Home > Politics > What went wrong with the 2008 Republican primary?

What went wrong with the 2008 Republican primary?

The basic problem in the 2008 Republican primary was the number of more conservative candidates compared to the number of more liberal candidates.  Paul, Huckabee, Romney, and Thompson were basically competing for the conservative vote while McCain was competing for the liberal Republican vote.  Giuliani was for the social liberal vote as well, but not until the Florida primary which we all saw was too late to get in the game.

McCain talks about the clear choice he is over Obama.  While that is true, he is hardly the clear choice that any of the more conservative candidates were.  If Republicans would have paid more attention during the primary this all could have been prevented and we could have had a better choice in the Republican candidate.  A choice that would have excited the base like Sarah Palin did.

Failure Highlights

1. Romney out spent Huckabee in Iowa 20 to 1 spending around $85,000 a day some of which was negative campaigning against Huckabee.  Message trumps money and the people of Iowa saw that.  Huckabee took 30 delegates while Romney only took 7.  This should have been a clear indication to conservatives that Romney was not the best candidate.  They should have seen it before, but prominent conservatives such as Dobson, Hannity, and Limbaugh should have seen this, realized their mistake and changed their message.  Instead they each held out against Huckabee, if not directly at least indirectly.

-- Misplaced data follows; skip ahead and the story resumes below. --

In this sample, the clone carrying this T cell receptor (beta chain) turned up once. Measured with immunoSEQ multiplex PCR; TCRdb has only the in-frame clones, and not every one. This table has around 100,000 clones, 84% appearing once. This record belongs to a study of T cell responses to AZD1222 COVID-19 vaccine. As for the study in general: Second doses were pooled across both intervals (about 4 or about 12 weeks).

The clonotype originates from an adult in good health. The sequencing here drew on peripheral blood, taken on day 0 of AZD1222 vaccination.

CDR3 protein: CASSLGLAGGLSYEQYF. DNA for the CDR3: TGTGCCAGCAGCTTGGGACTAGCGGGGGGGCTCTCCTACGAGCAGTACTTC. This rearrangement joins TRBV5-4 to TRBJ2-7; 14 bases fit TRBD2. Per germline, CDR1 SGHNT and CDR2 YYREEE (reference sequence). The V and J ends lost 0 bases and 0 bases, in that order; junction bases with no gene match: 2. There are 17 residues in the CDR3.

2. After Iowa there were two victories for McCain and one small victory for Romney, so that before the 1/19/2008 primaries McCain had 31 delegates, Romney had 19, Huckabee had 35 and the remainder had zero.  Despite these facts even the conservative media spent most of their time talking about McCain, Romney, Thompson, Giuliani, and even Ron Paul.

3. The South Carolina primary saw the broadest competition in the primary.  By the end of the day the spread went McCain-33.2, Romney 15.1, Huckabee-29.9, Thompson-15.7, Paul-3.7, and Giuliani-2.1.  Eliminating the not so conservative McCain and Giuliani there was still 64.4% conservative vote in the state.  OK, we can probably eliminate half of Paul’s votes because they are voting for making all drugs legal or side with the Democrats in wanting to abandon our troops in harms way.  Still that leaves more than 62%.  Of course Huckabee wouldn’t have needed any of Paul’s votes.  If either Romney or Thompson had realized that they didn’t have the chance and only half of their votes went to Huckabee he would have won by 4.2 with Romney out or 4.8 with Thompson out.  Even if Paul who was polling at 5% in South Carolina and had only garnered 9.9% in Iowa, 7.7% in New Hampshire, and 6.3% in Michigan had pulled out and put his full support behind Huckabee, it might have been just enough for him to beat McCain by .4%.  Not exactly an astounding victory, but a victory none the less.

As an aside, there are times when polling is off.  For example, in the instance just listed Ron Paul polled at 5% in South Carolina but only garnered 3.7% of the vote.  On super Tuesday in Georgia Huckabee was polling at 26%, but when the dust had settled he drew 34% of the vote an 8% difference.  This race was another one in which Paul’s polls were higher than the actual votes.  McCain’s polls on the other hand were only 0.2% off of his final draw for Georgia showing that he wasn’t really in the contest for the conservative vote accounting for the excitement of the Palin addition.  Can you imagine the excitement in the base if a true conservative were the choice from the start.

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